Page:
Following in this vein, U.S. courts have upheld the rights of Neo-Nazis, Holocaust deniers, and members of white supremacist groups to march in public, distribute literature, and attempt to rally others to their cause.  When such groups rally and spread their message of hate, more often than not their message of hate is drowned out by other voices standing up for equality and dignity.  We have seen victims of the Holocaust join in legal actions to defend the rights of Nazis to demonstrate and then use their own freedom of expression to bring well deserved ridicule upon the Nazis.  The Supreme Court has even ruled that burning an American flag – an act that repulses Americans of all political stripes – is protected under the First Amendment of the U.S. Constitution.  We protect freedom of expression not only because it is enshrined in our Constitution as the law of the land, but also because our democracy depends on the free exchange of ideas and the ability to dissent.  And we protect freedom of expression because the cost of stripping away individual rights is far greater than the cost of tolerating hateful words.  We also have grave concerns about empowering governments to ban offensive speech and how such power could easily be misused to undermine democratic principles.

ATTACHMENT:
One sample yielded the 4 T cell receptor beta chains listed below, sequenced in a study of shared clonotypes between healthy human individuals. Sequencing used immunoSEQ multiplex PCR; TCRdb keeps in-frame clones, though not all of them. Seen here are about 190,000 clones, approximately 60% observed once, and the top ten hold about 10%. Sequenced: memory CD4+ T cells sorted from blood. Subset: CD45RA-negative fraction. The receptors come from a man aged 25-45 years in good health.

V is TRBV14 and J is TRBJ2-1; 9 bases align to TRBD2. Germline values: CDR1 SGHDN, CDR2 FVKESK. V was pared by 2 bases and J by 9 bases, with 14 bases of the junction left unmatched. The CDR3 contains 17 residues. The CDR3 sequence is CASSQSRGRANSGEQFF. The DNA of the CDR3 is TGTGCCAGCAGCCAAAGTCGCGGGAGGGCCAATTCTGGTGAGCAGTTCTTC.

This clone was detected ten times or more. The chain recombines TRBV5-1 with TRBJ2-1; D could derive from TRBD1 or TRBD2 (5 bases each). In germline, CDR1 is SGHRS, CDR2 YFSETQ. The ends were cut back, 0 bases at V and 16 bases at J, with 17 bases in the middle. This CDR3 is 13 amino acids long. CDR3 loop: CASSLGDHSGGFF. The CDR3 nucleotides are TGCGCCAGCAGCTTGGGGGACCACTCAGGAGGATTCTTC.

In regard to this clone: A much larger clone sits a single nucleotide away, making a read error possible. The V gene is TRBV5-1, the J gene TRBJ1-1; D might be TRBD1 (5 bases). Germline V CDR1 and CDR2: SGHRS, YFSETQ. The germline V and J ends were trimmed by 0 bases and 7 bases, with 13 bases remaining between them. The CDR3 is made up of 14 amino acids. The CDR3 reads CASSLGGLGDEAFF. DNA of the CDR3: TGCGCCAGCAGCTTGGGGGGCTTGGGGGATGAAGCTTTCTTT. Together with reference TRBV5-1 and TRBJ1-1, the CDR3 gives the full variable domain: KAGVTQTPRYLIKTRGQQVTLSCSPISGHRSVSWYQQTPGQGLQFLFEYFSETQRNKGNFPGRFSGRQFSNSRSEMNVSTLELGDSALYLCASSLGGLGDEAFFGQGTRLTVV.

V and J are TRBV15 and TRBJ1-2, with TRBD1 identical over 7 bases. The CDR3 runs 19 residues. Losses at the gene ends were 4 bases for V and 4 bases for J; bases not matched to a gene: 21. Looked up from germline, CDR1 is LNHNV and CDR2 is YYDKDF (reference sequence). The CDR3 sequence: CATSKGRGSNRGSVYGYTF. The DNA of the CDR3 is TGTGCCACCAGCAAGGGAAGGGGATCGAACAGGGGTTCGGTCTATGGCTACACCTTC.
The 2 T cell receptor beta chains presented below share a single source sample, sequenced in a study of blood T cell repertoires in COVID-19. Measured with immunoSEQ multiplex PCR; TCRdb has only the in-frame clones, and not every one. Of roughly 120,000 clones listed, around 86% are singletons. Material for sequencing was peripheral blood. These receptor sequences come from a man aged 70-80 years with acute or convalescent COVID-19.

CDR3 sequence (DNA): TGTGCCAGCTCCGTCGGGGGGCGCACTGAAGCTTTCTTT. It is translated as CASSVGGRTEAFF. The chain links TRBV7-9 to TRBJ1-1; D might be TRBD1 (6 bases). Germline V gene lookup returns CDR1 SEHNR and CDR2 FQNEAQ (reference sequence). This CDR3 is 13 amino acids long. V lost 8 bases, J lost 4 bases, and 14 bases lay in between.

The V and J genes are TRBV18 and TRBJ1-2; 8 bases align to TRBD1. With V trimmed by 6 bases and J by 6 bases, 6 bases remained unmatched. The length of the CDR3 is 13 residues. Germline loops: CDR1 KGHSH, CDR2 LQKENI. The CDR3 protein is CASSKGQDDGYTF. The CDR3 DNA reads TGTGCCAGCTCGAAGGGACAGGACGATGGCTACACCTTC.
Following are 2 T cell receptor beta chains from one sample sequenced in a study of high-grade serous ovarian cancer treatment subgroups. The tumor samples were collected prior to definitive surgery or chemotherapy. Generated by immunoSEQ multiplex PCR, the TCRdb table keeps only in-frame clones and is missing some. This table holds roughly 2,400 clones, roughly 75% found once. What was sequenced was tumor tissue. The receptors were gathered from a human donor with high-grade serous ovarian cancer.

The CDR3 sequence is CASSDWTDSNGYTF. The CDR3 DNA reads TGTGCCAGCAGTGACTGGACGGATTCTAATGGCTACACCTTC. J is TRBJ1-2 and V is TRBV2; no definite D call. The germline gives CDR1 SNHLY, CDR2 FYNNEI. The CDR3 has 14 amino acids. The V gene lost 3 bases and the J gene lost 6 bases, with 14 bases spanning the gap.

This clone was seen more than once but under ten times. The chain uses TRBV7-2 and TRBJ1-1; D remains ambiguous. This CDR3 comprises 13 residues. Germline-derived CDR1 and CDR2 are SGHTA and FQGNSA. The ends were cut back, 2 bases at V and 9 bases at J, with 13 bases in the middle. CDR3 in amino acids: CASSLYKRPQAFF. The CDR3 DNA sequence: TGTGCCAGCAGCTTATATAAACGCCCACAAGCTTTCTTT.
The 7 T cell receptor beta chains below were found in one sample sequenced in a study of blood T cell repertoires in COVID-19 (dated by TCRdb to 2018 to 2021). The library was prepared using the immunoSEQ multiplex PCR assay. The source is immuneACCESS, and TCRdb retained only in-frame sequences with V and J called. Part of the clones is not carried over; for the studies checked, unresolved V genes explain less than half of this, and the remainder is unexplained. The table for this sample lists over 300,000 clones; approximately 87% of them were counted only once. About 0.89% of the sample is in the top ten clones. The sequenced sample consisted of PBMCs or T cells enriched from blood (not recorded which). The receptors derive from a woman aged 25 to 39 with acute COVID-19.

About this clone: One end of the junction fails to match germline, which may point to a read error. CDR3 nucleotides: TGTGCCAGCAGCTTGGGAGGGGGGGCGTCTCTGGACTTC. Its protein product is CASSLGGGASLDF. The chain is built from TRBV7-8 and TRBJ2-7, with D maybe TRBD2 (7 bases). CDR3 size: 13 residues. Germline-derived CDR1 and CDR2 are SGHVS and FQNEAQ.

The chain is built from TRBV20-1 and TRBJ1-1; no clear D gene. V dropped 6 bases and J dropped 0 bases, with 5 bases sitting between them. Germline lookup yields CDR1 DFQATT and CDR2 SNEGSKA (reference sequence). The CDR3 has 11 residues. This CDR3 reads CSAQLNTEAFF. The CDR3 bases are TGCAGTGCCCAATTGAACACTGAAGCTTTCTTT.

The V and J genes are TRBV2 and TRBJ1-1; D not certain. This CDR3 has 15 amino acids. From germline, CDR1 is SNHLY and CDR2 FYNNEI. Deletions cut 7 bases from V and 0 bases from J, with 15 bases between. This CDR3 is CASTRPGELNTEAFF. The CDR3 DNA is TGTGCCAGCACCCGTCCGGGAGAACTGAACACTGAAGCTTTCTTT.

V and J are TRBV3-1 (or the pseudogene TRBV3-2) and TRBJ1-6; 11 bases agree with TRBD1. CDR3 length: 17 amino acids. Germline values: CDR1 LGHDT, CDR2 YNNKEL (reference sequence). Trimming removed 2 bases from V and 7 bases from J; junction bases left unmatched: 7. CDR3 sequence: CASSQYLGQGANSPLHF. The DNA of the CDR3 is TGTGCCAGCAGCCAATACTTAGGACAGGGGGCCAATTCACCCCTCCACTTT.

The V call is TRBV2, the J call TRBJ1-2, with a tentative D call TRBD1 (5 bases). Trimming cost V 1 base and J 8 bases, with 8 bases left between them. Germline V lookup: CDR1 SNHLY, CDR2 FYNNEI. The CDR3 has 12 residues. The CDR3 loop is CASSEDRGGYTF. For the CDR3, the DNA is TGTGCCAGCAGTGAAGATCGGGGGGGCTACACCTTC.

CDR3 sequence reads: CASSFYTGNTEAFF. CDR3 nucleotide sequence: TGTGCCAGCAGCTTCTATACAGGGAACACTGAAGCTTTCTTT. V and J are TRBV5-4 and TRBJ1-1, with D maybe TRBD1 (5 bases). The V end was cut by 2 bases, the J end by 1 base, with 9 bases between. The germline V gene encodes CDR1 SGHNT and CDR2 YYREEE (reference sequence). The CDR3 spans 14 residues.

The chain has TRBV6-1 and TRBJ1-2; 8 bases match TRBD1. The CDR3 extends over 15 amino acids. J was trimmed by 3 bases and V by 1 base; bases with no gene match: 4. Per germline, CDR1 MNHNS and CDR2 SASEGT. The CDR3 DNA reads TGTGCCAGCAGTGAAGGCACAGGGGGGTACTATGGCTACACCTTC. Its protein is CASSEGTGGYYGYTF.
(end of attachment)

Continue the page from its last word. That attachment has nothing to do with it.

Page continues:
Alternatives to Restricting Freedom of Expression